Call this a wish list to publishers. Of course it's true that’s there hardly any major sports star who hasn’t already achieved hardcover immortality a time or two or more. So why check back in with some already familiar sports luminaries? With the passage of time comes fresh perspectives on playing days, teammates, and rivals. And maybe even a little more honesty. So here goes, in no particular order: the Monitor’s Top 10 sports figures we’d put in the publishing on-deck circle.
Heisman finalists include two quarterbacks, a pair of running backs and a defensive player. The Heisman finalists will find out who won Saturday night.
BCS title game isn't just about prestige, it could put another $42 million into the coffers of the SEC, making the conference even more difficult to beat.
Part of the immediate fallout from the investigation of child sex abuse at Penn State is economic. Sales of hats, shirts, and other items emblazoned with the Penn State name have plummeted.
Penn State reports that its seven-year capital campaign has reached 72 percent of its target. But the remaining 28 percent could present a challenge if donors don't rally around Penn State.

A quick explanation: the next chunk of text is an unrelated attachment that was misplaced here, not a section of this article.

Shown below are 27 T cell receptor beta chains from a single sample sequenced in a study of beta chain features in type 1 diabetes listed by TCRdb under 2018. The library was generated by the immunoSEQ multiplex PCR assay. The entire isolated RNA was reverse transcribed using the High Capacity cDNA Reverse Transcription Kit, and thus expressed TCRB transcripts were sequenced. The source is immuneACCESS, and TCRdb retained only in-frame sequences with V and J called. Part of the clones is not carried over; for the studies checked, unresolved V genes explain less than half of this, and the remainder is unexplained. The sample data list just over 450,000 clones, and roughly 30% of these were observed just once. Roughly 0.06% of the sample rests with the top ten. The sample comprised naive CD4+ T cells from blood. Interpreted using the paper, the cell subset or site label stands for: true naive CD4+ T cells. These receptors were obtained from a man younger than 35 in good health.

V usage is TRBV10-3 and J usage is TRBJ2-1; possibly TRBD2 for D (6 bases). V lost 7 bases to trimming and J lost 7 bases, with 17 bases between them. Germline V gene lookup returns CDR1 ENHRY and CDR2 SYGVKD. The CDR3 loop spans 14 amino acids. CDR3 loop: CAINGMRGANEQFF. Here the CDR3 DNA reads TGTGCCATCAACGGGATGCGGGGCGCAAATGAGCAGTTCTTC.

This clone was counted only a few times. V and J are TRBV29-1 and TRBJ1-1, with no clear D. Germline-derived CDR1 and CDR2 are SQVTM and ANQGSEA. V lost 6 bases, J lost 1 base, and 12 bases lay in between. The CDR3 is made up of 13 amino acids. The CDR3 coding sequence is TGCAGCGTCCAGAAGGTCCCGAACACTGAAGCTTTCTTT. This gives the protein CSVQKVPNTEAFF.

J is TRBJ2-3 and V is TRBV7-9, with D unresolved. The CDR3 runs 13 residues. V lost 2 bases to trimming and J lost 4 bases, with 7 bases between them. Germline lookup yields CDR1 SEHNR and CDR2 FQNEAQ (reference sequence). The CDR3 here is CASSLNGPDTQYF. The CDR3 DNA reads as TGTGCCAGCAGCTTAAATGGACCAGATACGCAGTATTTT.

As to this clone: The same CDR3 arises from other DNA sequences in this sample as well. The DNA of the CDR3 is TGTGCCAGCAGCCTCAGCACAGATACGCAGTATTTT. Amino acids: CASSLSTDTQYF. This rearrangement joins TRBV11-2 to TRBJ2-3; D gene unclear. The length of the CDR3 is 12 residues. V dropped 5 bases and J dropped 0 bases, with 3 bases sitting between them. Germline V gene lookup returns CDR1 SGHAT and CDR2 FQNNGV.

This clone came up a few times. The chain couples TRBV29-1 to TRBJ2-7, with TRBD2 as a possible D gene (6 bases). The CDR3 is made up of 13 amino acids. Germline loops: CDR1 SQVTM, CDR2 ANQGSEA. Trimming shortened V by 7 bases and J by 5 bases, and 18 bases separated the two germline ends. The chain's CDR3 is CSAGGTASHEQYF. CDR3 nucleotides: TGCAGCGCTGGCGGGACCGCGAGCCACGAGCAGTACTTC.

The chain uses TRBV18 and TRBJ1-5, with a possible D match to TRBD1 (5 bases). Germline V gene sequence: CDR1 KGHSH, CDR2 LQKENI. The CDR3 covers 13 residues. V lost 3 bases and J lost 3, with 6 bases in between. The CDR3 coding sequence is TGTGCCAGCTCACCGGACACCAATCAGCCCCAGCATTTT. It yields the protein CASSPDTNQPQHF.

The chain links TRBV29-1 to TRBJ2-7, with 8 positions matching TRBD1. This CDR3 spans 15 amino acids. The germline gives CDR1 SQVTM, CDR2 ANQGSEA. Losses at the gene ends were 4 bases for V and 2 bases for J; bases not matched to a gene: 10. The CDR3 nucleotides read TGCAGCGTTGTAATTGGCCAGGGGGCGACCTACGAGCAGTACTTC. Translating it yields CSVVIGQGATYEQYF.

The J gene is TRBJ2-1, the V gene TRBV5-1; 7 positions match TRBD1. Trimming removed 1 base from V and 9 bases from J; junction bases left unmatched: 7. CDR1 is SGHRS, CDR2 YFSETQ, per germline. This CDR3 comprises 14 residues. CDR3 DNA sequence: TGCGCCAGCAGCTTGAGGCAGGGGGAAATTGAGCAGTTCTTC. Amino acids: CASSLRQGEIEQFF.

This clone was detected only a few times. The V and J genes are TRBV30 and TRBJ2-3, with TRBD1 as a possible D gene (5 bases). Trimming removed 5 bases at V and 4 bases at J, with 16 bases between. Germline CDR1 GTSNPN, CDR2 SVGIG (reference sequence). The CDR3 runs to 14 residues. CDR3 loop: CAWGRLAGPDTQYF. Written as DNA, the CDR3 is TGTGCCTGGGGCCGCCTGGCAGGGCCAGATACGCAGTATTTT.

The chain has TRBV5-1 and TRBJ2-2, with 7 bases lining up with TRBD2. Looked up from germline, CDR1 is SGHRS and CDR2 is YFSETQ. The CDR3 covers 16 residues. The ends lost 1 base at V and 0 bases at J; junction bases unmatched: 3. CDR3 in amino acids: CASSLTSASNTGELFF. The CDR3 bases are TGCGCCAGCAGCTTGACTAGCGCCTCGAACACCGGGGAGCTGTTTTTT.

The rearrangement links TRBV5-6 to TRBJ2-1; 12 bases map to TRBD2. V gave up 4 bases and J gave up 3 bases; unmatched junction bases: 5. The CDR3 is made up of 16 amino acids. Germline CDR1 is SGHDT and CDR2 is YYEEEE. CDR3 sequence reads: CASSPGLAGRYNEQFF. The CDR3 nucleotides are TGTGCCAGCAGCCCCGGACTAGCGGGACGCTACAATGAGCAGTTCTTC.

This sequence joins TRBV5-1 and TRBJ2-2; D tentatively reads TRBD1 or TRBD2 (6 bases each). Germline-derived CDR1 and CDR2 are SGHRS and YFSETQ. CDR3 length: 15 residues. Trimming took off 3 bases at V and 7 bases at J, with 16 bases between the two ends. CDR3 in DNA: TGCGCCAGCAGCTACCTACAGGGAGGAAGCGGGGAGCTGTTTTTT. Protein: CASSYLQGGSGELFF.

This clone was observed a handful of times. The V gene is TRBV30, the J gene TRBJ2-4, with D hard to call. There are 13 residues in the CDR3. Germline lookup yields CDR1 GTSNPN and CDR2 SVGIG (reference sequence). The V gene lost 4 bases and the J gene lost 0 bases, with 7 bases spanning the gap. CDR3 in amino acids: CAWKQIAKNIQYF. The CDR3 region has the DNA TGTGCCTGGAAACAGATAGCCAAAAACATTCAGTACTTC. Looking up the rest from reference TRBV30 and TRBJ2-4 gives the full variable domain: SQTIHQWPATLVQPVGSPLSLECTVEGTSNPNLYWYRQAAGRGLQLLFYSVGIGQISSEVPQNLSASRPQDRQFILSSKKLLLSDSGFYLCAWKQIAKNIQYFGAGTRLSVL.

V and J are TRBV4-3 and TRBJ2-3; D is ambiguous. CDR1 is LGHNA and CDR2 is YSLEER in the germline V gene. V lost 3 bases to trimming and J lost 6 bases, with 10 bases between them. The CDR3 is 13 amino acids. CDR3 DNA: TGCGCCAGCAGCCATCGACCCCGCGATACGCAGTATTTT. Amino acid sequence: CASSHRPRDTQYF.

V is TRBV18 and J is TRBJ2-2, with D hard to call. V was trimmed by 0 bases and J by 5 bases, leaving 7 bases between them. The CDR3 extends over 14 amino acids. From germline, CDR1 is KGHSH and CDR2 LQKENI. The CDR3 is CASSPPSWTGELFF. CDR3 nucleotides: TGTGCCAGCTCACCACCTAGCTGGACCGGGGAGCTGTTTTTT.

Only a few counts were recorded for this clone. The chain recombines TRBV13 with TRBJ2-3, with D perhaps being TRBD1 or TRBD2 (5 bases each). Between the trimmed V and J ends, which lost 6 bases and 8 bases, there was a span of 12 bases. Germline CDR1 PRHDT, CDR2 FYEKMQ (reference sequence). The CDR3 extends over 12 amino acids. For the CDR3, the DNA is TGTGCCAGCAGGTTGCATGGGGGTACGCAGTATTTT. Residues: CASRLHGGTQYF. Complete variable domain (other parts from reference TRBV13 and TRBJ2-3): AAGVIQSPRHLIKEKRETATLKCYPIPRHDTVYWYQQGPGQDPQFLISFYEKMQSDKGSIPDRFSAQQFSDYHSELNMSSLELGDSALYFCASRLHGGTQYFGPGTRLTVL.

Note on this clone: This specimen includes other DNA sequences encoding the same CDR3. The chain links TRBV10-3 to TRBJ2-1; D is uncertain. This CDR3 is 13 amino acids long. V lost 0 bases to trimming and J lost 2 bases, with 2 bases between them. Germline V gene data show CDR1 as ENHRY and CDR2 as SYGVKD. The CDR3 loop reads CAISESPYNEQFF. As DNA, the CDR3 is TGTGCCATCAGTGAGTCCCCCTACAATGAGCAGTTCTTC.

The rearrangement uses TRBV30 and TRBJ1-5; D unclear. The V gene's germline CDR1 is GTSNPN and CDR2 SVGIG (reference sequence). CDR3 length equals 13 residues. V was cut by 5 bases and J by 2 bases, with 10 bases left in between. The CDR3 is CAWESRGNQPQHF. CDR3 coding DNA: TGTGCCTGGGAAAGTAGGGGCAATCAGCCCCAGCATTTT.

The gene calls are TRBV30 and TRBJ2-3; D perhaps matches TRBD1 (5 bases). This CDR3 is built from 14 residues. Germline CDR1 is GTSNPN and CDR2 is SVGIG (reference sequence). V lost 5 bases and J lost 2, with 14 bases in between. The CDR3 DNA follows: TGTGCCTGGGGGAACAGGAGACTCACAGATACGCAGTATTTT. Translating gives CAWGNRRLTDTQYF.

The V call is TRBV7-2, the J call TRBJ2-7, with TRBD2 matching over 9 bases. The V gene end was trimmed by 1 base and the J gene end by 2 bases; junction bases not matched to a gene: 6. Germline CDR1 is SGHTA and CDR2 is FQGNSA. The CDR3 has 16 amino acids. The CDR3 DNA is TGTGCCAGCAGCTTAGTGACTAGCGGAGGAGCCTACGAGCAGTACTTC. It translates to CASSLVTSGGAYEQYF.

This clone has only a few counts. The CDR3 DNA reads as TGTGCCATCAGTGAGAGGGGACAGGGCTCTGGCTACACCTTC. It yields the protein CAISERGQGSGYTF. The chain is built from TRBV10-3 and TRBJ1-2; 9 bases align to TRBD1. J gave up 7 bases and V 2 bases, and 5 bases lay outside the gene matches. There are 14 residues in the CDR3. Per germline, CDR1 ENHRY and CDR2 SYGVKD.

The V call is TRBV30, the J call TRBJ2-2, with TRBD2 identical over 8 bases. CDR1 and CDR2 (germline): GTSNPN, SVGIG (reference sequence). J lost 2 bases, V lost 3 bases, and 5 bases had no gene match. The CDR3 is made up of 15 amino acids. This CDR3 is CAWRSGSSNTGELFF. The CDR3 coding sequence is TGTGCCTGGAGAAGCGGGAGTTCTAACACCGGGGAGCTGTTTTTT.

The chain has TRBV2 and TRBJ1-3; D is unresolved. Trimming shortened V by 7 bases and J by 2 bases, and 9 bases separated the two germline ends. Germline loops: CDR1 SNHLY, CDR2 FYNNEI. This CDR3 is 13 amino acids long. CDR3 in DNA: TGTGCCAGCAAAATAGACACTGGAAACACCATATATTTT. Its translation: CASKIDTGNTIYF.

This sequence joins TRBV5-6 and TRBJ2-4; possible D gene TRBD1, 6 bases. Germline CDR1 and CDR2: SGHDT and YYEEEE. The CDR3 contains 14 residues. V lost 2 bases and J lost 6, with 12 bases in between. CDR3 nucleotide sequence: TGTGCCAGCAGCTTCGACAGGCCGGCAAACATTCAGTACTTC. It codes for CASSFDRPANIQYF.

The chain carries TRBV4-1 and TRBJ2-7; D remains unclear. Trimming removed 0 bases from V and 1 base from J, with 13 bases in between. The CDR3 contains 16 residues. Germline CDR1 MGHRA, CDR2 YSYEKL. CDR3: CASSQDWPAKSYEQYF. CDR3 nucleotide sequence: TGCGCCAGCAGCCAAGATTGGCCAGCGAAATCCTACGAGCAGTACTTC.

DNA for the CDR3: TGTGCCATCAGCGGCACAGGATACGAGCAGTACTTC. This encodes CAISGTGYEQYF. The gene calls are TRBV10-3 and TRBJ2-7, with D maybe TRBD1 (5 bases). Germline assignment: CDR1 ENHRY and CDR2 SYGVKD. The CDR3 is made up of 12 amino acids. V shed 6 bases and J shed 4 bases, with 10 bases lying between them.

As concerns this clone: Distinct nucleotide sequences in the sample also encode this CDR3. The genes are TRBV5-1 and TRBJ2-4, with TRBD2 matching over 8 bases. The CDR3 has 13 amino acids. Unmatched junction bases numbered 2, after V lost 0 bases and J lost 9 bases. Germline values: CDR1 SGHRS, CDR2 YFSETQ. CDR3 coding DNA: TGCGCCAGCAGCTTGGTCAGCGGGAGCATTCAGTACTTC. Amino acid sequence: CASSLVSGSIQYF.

Miami Hurricanes, in trouble with the NCAA, play Ohio State Buckeyes, already sanctioned by the NCAA. So who won in terms of financial sanctions?
Monday Night Football kicks off the 2011 season with the Dolphins hosting the Patriots and the Raiders facing the Broncos. ESPN recently announced an extension of their Monday Night Football television deal with the NFL, worth some $15 billion.
With Nevin Shapiro’s allegations from behind bars that he lavished millions of dollars in goodies on University of Miami football player over eight years, in violation of NCAA rules, chatter intensified in print and online about whether Miami might suffer the worst punishment the NCAA can dish out. Unofficially known as the 'death penalty,' it eliminates the offending sports program from competition for one season (and sometimes more). It has been meted out to only five schools.
NCAA critics were growing more vocal even before new allegations that University of Miami football players accepted gifts and prostitutes from a booster. Now, the NCAA faces a test of its credibility.